A Faith That Does Justice engages The Spiritual Exercises of St. Ignatius of Loyola[1] (Exercises) to discern God’s will and live faith in action on behalf of all God’s people. When appropriately adapted they offer a way for all people of good will to do the same.

The contemplations of Jesus’ public ministry intend to help us come to know him, love him and follow him in the unfinished work of the kingdom of God. The Exercises of the second week include a contemplation on Jesus’ final entry into Jerusalem and Conflict in the Temple.[2] As with the other contemplations of Jesus’ public ministry, we also end this one with the triple colloquy (conversation) of A Meditation on Two Standards.[3]

Jesus’ entry into Jerusalem with his disciples was a seemingly triumphant one, even if it was short-lived. Mark’s description of the scene presents Jesus in complete control of the rapidly unfolding events, ultimately offering himself as a willing sacrifice in complete obedience to God’s will.

When they were approaching Jerusalem, at Bethpage and Bethany, near the Mount of Olives, (Jesus) sent two of his disciples and said to them, “Go into the village ahead of you, and immediately as you enter it, you will find tied there a colt that has never been ridden; untie it and bring it. If anyone says to you, ‘Why are you doing this?’ just say the Lord needs it and will send it back here immediately.’” They went away and found a colt tied near a door, outside in the street. As they were untying it, some bystanders said to them, “What are you doing, untying the colt?” They told them what Jesus had said; and they allowed them to take it. Then they brought the colt to Jesus and threw their cloaks on it; and he sat on it. Many people spread their cloaks on the road, and others spread leafy branches that they had cut in the fields. Then those who went ahead and those who followed were shouting,

Blessed is the one who comes in the name of the Lord!
Blessed is the coming kingdom of our ancestor David!
Hosanna in the highest heaven! (Mk 11:1-10)

According to M. Eugene Boring, in his book, Mark: A Commentary, Jesus’ entry into Jerusalem has messianic overtones. Jesus spoke of himself as the kyrios, “Lord”, in sending two of his disciples to acquire the colt he needed from a nearby village. He then entered Jerusalem at Passover seated on the colt, and not on foot, as was the custom. While this has often been interpreted as an act of humility, in its context it is more likely a display of royal authority. In addition, Jesus’ choosing an animal never ridden before suggests a sacredness usually reserved for a king. In addition, the two disciples placing their cloaks on the colt for Jesus to sit upon infers a makeshift throne, while the crowd spreading their cloaks and branches from the fields on the ground ahead of him provides for an entrée appropriate for a person of high social stature. Finally, in first century Palestine, the greeting of Jesus with “Hosanna” and “Blessed is the one…” has eschatological connotations. Jesus was being acclaimed by his followers as having come in the name of Yahweh to restore the kingdom of David.[4]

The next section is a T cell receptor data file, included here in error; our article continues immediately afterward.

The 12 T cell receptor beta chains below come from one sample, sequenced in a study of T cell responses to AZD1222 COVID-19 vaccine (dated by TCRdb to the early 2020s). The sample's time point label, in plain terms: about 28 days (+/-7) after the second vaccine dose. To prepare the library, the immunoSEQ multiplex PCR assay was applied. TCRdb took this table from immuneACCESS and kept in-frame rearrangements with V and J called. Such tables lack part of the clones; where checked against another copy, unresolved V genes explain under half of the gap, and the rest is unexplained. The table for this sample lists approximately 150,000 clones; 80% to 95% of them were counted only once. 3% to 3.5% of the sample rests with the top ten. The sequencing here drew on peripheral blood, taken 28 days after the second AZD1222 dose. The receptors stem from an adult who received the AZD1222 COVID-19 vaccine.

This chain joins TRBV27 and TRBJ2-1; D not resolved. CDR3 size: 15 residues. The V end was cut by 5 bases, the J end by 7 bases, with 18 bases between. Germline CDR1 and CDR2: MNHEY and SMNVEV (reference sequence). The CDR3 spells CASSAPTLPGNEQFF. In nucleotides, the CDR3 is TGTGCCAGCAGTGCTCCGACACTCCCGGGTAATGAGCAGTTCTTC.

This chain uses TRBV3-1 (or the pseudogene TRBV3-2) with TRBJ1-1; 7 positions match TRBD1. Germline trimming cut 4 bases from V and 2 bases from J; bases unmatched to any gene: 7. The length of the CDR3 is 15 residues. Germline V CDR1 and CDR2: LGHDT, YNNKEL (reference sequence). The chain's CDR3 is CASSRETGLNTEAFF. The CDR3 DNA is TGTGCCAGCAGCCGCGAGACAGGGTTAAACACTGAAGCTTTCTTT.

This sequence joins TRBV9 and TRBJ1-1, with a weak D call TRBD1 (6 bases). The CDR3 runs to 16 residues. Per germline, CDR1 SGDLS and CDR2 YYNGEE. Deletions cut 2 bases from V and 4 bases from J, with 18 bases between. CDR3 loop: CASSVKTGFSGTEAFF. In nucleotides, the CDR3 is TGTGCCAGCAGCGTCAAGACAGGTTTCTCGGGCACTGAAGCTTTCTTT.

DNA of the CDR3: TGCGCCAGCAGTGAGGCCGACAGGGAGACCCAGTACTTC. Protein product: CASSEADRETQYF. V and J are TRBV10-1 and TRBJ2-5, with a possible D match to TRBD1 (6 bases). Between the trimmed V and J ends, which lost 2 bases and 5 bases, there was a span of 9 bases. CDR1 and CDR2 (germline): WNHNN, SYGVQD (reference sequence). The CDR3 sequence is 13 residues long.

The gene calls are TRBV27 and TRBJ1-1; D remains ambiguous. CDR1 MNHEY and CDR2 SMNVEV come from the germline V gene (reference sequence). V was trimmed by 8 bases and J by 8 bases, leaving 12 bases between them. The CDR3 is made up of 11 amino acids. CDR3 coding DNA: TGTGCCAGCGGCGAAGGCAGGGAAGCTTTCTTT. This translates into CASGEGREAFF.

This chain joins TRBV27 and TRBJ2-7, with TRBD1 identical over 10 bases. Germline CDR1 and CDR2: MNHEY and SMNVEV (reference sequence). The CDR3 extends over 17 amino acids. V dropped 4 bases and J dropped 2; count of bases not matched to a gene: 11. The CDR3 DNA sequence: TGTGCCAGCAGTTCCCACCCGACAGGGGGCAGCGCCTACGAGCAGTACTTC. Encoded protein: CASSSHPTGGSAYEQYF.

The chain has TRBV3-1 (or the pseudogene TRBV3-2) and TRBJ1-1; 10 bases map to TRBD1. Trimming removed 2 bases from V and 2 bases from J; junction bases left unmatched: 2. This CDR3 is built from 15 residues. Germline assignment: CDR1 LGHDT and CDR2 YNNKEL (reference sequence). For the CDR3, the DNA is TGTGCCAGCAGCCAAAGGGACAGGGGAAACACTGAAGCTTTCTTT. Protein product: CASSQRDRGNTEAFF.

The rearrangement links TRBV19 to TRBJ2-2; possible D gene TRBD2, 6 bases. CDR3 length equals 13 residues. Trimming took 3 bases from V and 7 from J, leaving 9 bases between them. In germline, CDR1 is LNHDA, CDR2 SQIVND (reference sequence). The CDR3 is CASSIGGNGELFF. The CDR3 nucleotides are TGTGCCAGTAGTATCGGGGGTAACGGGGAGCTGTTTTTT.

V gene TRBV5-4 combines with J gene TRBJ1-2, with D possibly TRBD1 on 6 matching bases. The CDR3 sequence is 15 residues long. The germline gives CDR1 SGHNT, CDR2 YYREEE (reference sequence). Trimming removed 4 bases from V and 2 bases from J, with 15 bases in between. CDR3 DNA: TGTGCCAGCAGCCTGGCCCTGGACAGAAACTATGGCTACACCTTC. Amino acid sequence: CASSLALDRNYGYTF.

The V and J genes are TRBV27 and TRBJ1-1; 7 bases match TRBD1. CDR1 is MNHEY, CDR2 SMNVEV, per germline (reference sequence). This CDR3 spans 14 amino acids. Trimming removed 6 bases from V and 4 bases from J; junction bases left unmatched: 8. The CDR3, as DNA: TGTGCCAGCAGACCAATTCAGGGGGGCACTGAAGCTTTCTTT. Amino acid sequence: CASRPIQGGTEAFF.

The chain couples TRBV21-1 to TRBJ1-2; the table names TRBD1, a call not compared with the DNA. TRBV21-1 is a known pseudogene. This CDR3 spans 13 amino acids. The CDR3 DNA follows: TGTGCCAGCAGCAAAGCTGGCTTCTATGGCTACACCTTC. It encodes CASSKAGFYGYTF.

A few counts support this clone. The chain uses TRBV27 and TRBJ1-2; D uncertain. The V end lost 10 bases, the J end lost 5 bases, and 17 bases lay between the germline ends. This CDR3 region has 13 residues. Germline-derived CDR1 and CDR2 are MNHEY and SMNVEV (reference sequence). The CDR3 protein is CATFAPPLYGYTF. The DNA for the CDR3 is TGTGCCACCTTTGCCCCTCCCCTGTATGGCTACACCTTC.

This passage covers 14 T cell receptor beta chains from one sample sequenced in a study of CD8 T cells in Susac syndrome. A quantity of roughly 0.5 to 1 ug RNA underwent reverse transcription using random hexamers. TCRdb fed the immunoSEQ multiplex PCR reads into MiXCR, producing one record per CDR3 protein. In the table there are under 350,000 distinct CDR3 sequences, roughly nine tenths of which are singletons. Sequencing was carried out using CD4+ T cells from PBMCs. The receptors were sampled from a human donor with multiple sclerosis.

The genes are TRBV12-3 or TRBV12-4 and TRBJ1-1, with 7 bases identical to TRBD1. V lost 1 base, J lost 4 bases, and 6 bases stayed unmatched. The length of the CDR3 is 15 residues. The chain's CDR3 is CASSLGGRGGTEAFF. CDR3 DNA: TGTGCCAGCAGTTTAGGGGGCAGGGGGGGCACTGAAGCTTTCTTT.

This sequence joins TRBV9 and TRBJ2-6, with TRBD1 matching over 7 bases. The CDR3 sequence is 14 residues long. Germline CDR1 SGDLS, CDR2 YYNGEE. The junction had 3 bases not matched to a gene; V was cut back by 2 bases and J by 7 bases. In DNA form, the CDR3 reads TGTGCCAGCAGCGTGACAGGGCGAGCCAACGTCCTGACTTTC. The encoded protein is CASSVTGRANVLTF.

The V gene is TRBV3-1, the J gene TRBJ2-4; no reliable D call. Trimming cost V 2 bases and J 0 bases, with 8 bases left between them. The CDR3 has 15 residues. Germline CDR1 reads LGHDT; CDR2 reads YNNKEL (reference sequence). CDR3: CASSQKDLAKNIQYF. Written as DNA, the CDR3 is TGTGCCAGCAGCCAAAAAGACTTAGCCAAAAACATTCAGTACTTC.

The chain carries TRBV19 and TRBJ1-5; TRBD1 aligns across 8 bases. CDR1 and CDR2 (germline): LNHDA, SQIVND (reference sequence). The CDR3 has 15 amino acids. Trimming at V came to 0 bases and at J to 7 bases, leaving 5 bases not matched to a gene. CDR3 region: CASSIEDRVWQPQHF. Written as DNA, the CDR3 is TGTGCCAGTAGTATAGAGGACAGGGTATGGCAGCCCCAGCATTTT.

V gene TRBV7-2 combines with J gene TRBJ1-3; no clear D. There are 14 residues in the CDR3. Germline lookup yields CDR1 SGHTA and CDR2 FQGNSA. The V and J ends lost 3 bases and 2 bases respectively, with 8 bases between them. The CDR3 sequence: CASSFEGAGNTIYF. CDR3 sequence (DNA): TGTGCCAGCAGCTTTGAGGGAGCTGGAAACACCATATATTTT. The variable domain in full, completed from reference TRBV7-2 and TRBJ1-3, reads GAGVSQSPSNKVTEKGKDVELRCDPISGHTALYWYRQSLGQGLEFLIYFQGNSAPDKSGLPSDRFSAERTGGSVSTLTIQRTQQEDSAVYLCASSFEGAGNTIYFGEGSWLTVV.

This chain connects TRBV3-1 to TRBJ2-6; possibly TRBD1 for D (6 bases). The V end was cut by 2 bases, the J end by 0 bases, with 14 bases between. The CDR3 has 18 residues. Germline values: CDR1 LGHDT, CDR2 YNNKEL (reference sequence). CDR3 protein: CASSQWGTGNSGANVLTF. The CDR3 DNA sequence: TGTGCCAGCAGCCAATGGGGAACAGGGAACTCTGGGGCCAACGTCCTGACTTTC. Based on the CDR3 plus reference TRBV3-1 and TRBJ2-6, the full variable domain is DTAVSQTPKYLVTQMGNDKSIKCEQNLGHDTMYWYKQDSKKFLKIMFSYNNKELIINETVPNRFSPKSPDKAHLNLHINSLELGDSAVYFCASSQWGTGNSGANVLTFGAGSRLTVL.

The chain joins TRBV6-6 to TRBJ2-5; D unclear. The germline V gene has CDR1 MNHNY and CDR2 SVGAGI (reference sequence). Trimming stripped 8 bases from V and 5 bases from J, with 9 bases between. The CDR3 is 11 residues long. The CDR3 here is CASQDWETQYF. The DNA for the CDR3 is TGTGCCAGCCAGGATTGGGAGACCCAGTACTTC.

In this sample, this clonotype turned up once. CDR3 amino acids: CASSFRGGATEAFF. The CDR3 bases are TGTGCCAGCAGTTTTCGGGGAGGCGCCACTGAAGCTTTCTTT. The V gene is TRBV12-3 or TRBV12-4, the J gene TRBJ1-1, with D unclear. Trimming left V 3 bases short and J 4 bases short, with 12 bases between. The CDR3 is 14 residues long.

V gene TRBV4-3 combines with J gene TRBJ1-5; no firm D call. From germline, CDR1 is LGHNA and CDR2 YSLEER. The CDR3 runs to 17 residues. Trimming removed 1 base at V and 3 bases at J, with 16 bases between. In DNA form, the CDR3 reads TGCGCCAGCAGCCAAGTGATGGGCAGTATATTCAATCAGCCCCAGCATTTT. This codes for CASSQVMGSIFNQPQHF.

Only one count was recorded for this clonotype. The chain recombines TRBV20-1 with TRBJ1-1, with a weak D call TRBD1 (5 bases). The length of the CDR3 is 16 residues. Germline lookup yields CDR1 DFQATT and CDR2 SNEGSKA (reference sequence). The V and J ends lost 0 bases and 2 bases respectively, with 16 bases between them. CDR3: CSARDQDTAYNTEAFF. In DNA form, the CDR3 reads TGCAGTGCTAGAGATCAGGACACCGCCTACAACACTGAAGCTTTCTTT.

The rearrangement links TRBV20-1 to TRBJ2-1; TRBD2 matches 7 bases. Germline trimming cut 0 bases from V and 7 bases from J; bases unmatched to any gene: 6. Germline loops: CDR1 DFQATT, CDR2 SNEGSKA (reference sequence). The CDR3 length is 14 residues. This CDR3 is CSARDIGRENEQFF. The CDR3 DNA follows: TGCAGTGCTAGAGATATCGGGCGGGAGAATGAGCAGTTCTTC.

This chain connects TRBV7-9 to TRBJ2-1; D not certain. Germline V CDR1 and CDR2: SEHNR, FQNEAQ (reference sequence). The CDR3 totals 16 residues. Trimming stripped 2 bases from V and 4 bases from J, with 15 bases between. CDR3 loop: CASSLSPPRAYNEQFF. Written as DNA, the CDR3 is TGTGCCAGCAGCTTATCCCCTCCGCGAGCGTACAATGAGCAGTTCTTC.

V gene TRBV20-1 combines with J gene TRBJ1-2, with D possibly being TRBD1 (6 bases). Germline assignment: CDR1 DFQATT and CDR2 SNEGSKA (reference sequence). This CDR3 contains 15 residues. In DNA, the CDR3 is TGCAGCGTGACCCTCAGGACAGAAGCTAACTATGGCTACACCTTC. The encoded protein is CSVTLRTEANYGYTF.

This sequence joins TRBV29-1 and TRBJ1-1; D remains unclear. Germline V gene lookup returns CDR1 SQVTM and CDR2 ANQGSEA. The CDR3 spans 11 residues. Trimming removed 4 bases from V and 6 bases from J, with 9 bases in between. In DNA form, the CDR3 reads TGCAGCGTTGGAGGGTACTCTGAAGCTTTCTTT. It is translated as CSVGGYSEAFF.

Those who welcomed Jesus into Jerusalem misunderstood his mission. Jesus did not enter the Holy City to triumph and rule with power, even if this was the Davidic expectation of the long-awaited Savior. He came as the Son of Man to suffer, die and be raised from the dead for his fidelity to God’s will and the kingdom of God.

As Jesus approaches his passion and death (Third Week), it is worth taking the time to contemplate the cost of discipleship. Jesus made clear that not only would he suffer for the cause of the kingdom of God, so also would his followers.

If any want to be my followers, let them deny themselves and take up their cross and follow me. For those who want to save their life will lose it, and those who lose their life for my sake, and for the sake of the gospel, will save it. (Mk 8:34)

Discipleship with Jesus does have a cost. Those who move beyond an intellectual ascent to faith to also offer witness to his life through the actions of their lives will experience conflict with others who seek to maintain the status quo, a societal order in which so often the few benefit at the expense of the many. Stated another way, to accompany Jesus in the unfinished work of the kingdom of God is to accept an experience of the cross before enjoying the victory of his resurrection.


The following day, after staying the previous night in Bethany, Jesus entered the temple. There, he confronted those present about its corrupt practices.

He entered the temple and began to drive out those who were selling and those who were buying in the temple, and he overturned the tables of the money changers and the seats of those who sold doves; and he would not allow anyone to carry anything through the temple. He was teaching and saying,

“Is it not written,
‘My house shall be called a house of prayer for all the nations?’       
But you have made it a den of robbers.”

And when the chief priests and the scribes heard it, they kept looking for a way to kill him; for they were afraid of him, because the whole crowd was spellbound by his teaching. (Mk 11:15-18)